Dusky antechinus facts for kids
Quick facts for kidsDusky antechinus
|Male dusky antechinus|
|Dusky antechinus range|
The dusky antechinus (Antechinus swainsonii), also known as Swainson's antechinus or the dusky marsupial mouse, is a species of small marsupial carnivore, a member of the family Dasyuridae. It is found in Australia.
The dusky antechinus was described by English naturalist George Robert Waterhouse in 1840, the second antechinus to be described. It was named in honour of the zoologist and artist William Swainson. There are three subspecies:
- A. s. swainsonii, found in Tasmania;
- A. s. insulanus, found in the Grampians National Park, Victoria;
- A. s. mimetes, found from south-eastern Queensland through eastern New South Wales to south-western Victoria.
The dusky antechinus is the largest antechinus and can be found in two forms: a dark form and a pale form. It can be distinguished from its relatives by its much darker fur, which is also apparent in the pale form. Unusually for an antechinus, it is an entirely diurnal animal, and is active at many times of the day. It mostly eats invertebrates, although it will occasionally devour small lizards and skinks. Like all antechinuses, the Dusky Antechinus has a short and vigorous mating season (which occurs during winter), after which nearly all of the males die. However, compared to the other antechinus species whose male individuals are almost invariably semelparous and females usually so, iteroparity is more commonly seen in the present species (perhaps due to its comparatively large size). The dusky antechinus is also known for being unusually vocal for an antechinus, and has been observed hissing and chattering.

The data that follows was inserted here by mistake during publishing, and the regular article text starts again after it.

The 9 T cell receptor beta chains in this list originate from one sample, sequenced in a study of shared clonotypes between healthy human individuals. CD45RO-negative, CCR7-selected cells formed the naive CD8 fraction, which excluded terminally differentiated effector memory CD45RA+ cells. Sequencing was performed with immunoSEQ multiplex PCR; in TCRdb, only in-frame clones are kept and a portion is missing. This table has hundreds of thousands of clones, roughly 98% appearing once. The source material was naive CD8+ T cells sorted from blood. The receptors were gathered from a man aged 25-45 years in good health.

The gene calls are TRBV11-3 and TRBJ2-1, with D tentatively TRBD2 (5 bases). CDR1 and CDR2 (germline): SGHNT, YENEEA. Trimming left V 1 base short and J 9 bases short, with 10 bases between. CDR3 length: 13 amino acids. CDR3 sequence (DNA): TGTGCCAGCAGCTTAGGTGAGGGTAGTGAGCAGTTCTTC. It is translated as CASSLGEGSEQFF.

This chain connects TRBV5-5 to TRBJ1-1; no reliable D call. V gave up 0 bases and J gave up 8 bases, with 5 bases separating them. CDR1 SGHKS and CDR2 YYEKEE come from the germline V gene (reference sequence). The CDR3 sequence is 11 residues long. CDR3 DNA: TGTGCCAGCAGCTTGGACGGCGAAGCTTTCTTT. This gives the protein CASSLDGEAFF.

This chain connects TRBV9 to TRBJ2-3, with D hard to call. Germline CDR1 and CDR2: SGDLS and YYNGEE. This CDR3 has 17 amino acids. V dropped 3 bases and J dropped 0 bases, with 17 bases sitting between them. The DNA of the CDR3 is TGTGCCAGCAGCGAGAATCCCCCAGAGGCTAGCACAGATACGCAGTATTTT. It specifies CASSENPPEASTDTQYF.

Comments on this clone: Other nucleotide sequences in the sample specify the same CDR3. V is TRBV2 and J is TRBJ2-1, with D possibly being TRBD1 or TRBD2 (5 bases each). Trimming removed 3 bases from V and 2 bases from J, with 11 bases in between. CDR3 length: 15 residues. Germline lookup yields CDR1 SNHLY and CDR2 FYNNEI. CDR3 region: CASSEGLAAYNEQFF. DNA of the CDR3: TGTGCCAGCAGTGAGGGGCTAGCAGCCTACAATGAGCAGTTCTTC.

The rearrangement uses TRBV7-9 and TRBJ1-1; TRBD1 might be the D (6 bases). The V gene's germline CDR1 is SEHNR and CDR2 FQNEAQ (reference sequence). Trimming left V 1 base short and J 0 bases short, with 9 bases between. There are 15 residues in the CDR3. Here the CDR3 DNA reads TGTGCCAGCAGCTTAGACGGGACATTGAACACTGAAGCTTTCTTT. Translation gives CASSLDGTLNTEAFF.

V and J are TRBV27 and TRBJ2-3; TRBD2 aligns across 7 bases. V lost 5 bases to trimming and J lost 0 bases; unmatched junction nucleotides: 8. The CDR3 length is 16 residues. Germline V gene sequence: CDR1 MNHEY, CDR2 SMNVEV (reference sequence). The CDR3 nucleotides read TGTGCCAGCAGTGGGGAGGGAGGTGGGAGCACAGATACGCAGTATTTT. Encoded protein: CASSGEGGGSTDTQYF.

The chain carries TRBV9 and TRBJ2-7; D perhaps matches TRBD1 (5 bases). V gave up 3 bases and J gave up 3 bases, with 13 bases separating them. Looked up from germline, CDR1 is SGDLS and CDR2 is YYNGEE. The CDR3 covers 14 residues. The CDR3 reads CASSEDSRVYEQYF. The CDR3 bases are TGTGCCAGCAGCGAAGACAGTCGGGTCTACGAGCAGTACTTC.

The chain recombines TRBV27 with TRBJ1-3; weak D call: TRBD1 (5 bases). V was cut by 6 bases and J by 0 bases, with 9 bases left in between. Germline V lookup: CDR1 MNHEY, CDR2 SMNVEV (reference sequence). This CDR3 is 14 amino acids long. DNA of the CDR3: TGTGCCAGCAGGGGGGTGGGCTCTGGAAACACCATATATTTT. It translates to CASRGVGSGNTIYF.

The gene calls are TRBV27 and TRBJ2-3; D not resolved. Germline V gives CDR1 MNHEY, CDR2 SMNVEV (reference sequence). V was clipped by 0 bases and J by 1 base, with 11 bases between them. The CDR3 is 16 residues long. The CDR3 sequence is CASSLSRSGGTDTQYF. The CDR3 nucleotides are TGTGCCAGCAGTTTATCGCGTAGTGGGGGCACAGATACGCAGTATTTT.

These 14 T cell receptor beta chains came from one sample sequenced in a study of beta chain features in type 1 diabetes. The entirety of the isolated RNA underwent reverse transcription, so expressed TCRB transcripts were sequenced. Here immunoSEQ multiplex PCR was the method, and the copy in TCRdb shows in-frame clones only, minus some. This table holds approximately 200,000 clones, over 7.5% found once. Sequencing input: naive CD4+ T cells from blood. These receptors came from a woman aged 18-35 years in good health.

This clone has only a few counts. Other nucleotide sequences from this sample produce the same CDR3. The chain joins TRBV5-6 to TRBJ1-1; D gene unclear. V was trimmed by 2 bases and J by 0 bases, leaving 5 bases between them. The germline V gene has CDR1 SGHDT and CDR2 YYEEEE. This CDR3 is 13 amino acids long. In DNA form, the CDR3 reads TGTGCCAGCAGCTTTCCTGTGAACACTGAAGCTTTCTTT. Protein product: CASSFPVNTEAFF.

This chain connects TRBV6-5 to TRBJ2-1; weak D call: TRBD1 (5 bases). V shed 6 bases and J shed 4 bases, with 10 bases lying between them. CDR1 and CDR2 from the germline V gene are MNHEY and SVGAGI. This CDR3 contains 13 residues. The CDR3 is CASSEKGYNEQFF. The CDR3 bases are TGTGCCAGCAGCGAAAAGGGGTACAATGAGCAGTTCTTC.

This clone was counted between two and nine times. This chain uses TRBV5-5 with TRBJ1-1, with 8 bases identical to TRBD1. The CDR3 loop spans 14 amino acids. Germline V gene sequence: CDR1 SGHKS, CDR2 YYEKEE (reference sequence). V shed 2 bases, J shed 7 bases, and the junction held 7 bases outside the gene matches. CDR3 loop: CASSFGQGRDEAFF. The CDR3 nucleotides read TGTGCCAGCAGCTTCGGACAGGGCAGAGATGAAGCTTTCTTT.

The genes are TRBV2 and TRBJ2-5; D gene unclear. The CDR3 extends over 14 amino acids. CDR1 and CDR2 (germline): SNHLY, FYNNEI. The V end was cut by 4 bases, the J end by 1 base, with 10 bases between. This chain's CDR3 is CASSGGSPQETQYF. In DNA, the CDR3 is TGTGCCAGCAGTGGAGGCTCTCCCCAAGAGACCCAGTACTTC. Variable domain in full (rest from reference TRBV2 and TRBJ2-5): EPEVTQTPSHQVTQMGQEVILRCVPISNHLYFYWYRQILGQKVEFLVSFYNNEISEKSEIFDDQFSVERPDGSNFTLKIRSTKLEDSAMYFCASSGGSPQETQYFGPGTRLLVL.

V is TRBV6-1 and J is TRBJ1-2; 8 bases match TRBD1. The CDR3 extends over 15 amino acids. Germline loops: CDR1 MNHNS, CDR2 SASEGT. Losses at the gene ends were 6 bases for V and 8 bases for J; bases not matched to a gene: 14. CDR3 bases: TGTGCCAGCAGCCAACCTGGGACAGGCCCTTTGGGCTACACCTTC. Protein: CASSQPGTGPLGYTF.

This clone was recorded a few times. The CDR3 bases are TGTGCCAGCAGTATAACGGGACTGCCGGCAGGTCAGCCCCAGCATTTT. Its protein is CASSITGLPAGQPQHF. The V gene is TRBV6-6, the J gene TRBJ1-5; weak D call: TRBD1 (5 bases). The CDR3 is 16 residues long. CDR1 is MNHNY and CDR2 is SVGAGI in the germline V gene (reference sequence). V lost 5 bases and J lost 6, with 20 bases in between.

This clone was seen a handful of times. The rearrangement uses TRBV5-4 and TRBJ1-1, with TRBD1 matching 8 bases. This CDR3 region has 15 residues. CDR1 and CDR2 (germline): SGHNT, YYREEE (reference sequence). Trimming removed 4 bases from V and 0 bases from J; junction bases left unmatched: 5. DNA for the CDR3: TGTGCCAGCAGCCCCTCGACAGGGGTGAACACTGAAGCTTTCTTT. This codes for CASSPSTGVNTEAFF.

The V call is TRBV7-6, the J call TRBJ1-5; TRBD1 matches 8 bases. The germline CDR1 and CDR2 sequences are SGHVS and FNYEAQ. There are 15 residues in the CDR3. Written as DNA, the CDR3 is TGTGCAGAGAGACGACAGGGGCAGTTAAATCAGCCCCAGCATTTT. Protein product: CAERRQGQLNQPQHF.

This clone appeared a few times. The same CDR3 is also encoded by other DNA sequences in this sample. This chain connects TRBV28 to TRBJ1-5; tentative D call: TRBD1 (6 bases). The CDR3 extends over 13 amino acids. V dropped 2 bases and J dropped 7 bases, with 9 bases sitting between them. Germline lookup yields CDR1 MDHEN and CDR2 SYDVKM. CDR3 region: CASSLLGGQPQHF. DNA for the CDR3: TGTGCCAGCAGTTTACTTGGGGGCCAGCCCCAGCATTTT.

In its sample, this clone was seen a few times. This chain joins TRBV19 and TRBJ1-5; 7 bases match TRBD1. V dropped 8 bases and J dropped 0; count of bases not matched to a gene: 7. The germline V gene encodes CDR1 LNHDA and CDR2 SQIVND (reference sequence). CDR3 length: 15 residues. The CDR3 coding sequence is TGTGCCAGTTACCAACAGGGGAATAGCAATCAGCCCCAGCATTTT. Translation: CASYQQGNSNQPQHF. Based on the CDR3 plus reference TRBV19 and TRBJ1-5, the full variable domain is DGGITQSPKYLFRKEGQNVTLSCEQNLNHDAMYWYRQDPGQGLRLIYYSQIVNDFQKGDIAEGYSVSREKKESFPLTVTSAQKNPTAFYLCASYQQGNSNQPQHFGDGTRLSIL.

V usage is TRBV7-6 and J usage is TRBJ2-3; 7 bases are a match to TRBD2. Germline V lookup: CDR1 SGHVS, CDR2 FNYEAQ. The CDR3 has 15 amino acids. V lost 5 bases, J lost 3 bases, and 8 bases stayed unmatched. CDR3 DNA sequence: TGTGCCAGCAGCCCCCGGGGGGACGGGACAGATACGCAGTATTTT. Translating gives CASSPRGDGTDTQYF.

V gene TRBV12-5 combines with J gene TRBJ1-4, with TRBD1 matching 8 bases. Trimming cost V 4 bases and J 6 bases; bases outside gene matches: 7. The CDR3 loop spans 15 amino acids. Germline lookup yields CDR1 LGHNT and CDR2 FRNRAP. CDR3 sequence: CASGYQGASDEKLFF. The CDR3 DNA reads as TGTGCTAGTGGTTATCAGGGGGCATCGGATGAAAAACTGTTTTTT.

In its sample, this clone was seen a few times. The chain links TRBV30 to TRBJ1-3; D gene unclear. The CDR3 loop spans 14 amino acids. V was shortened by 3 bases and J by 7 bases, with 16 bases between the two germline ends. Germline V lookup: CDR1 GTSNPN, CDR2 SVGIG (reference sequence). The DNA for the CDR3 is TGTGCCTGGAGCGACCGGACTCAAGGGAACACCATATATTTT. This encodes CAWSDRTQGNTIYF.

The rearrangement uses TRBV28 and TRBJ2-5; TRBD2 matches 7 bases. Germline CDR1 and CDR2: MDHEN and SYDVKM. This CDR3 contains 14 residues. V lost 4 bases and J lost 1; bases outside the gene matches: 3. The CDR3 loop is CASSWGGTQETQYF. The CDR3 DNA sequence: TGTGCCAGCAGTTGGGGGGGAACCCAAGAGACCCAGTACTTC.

Distribution and habitat
The dusky antechinus is found from southeastern Queensland to southwestern Victoria in Australia, and is also found in Tasmania. It is most common in mountainous regions, including Kosciuszko National Park and the Brindabella Ranges, where they are found in alpine heath or tall open forest with a dense understorey. The species is not threatened, but local populations have been reduced by controlled burning and the instigation of pine plantations in the place of native forests. The cat and the red fox are also believed to be detrimental to local populations.
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